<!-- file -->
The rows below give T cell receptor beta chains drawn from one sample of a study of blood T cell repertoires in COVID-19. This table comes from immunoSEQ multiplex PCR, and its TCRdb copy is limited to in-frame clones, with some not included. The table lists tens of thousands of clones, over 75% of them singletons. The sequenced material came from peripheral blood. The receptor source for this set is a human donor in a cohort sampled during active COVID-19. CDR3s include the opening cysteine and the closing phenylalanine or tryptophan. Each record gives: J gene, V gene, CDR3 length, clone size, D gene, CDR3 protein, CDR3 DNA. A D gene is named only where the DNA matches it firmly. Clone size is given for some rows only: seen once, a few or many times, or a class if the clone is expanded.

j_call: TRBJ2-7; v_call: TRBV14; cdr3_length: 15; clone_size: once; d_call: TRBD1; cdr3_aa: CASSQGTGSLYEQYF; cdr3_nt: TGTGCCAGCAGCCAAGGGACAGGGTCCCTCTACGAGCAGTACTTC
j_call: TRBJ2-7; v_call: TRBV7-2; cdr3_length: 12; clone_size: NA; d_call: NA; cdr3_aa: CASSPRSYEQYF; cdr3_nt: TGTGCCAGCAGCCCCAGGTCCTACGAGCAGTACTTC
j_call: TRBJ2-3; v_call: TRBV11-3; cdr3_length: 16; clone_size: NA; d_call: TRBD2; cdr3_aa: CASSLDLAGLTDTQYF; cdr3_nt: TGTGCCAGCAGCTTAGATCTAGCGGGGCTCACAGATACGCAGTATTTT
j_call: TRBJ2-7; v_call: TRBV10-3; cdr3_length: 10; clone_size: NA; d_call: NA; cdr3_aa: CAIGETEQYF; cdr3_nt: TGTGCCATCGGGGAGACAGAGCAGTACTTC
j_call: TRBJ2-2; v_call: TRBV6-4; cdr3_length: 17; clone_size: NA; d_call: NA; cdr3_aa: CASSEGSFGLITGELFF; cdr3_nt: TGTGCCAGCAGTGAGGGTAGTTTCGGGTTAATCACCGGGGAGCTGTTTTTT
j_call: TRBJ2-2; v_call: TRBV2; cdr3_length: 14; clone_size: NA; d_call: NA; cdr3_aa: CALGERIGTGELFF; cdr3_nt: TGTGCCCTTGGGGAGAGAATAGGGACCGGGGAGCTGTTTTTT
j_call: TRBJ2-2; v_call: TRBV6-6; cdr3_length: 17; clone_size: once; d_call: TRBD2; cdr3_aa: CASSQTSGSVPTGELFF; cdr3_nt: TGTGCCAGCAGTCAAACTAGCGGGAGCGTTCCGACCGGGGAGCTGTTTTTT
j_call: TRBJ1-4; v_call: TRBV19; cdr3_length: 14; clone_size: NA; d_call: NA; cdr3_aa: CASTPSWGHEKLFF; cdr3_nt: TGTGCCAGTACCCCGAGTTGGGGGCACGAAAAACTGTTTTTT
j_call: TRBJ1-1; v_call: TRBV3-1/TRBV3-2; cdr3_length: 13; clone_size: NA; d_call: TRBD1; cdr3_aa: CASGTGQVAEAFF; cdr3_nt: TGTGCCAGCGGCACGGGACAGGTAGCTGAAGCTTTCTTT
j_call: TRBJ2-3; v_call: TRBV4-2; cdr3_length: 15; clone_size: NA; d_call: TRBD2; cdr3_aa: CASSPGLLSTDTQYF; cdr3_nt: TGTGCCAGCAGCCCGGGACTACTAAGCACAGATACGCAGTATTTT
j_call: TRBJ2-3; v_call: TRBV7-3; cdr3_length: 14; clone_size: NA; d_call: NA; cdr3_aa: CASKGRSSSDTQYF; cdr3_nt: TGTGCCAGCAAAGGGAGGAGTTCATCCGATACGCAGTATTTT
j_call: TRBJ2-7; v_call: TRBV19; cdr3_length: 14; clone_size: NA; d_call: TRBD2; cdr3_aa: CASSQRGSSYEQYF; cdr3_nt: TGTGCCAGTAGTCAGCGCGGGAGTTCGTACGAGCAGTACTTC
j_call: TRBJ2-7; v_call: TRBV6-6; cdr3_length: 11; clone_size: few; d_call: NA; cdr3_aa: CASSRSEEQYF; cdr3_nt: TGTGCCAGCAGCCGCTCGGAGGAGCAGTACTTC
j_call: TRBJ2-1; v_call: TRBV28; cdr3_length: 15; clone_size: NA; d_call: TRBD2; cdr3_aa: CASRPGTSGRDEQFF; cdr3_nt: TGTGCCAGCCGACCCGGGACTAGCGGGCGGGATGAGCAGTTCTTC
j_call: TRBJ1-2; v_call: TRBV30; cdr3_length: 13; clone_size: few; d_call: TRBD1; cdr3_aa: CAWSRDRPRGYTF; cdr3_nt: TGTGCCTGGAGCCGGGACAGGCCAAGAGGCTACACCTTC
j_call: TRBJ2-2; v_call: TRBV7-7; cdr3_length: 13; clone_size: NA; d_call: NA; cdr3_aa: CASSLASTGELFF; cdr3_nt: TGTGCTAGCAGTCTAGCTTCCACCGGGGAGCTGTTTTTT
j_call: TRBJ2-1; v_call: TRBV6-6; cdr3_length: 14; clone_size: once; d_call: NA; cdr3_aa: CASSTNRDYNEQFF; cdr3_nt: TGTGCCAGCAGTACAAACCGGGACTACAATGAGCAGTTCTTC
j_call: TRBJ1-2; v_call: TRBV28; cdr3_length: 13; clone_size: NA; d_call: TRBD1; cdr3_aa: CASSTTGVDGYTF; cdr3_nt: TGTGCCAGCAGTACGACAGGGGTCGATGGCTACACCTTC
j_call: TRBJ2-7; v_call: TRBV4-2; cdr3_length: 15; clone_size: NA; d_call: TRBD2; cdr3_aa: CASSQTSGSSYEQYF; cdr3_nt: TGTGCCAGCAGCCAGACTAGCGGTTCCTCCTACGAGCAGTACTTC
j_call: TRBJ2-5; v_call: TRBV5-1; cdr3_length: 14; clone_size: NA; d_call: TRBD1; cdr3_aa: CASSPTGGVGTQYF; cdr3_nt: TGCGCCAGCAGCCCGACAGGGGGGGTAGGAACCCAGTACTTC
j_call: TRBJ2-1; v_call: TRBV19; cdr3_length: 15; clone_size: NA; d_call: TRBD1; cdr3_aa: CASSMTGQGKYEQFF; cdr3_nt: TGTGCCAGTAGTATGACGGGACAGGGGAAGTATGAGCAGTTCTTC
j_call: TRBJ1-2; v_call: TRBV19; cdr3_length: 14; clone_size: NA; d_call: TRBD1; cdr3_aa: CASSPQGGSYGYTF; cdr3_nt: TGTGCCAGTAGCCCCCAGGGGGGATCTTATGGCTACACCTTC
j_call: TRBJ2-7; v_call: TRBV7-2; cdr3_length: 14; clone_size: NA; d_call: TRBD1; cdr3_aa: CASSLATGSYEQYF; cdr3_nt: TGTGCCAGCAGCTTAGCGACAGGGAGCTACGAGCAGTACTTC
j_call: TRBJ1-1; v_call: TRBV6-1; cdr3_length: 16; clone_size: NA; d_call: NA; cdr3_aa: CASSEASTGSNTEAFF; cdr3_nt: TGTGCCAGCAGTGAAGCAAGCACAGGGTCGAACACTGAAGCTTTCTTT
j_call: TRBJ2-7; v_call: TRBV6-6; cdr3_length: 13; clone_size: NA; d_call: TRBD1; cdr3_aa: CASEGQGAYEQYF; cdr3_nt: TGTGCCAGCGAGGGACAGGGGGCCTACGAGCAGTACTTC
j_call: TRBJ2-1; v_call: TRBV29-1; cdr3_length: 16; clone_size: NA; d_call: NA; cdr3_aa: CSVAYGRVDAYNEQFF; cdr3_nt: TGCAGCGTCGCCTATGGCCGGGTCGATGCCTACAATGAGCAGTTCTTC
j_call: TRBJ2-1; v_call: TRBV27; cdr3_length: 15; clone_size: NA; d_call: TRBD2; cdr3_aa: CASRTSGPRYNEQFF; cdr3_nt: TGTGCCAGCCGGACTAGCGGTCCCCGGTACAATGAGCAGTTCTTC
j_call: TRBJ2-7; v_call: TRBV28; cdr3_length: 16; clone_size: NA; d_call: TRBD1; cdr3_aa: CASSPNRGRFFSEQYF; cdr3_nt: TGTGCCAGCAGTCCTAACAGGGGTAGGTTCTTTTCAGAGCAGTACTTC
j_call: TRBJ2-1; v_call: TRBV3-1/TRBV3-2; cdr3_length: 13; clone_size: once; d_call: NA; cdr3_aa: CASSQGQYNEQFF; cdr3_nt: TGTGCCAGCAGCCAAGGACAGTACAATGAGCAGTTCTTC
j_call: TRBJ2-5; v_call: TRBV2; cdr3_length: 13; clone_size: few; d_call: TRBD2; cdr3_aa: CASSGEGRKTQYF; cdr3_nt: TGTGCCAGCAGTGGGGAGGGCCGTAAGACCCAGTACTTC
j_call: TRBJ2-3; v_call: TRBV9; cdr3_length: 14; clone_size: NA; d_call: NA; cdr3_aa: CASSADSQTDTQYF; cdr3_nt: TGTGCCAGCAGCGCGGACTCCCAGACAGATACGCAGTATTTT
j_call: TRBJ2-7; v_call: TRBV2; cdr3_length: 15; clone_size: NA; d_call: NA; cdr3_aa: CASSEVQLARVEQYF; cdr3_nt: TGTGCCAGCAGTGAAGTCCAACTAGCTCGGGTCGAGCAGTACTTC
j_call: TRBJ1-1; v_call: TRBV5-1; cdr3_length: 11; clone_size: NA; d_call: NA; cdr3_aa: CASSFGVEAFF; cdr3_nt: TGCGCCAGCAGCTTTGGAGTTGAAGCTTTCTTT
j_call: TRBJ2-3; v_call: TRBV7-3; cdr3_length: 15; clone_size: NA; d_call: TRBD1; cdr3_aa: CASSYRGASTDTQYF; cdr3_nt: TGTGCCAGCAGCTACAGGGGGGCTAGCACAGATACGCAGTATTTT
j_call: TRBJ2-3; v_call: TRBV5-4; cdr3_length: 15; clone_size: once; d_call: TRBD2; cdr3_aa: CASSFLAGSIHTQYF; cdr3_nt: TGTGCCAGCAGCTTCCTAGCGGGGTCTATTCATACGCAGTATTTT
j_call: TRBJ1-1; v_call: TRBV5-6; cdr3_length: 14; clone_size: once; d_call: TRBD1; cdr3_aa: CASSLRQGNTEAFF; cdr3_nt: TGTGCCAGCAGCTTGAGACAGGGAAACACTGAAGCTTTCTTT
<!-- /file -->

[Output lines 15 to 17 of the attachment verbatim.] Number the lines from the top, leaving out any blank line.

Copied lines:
j_call: TRBJ2-1; v_call: TRBV28; cdr3_length: 15; clone_size: NA; d_call: TRBD2; cdr3_aa: CASRPGTSGRDEQFF; cdr3_nt: TGTGCCAGCCGACCCGGGACTAGCGGGCGGGATGAGCAGTTCTTC
j_call: TRBJ1-2; v_call: TRBV30; cdr3_length: 13; clone_size: few; d_call: TRBD1; cdr3_aa: CAWSRDRPRGYTF; cdr3_nt: TGTGCCTGGAGCCGGGACAGGCCAAGAGGCTACACCTTC
j_call: TRBJ2-2; v_call: TRBV7-7; cdr3_length: 13; clone_size: NA; d_call: NA; cdr3_aa: CASSLASTGELFF; cdr3_nt: TGTGCTAGCAGTCTAGCTTCCACCGGGGAGCTGTTTTTT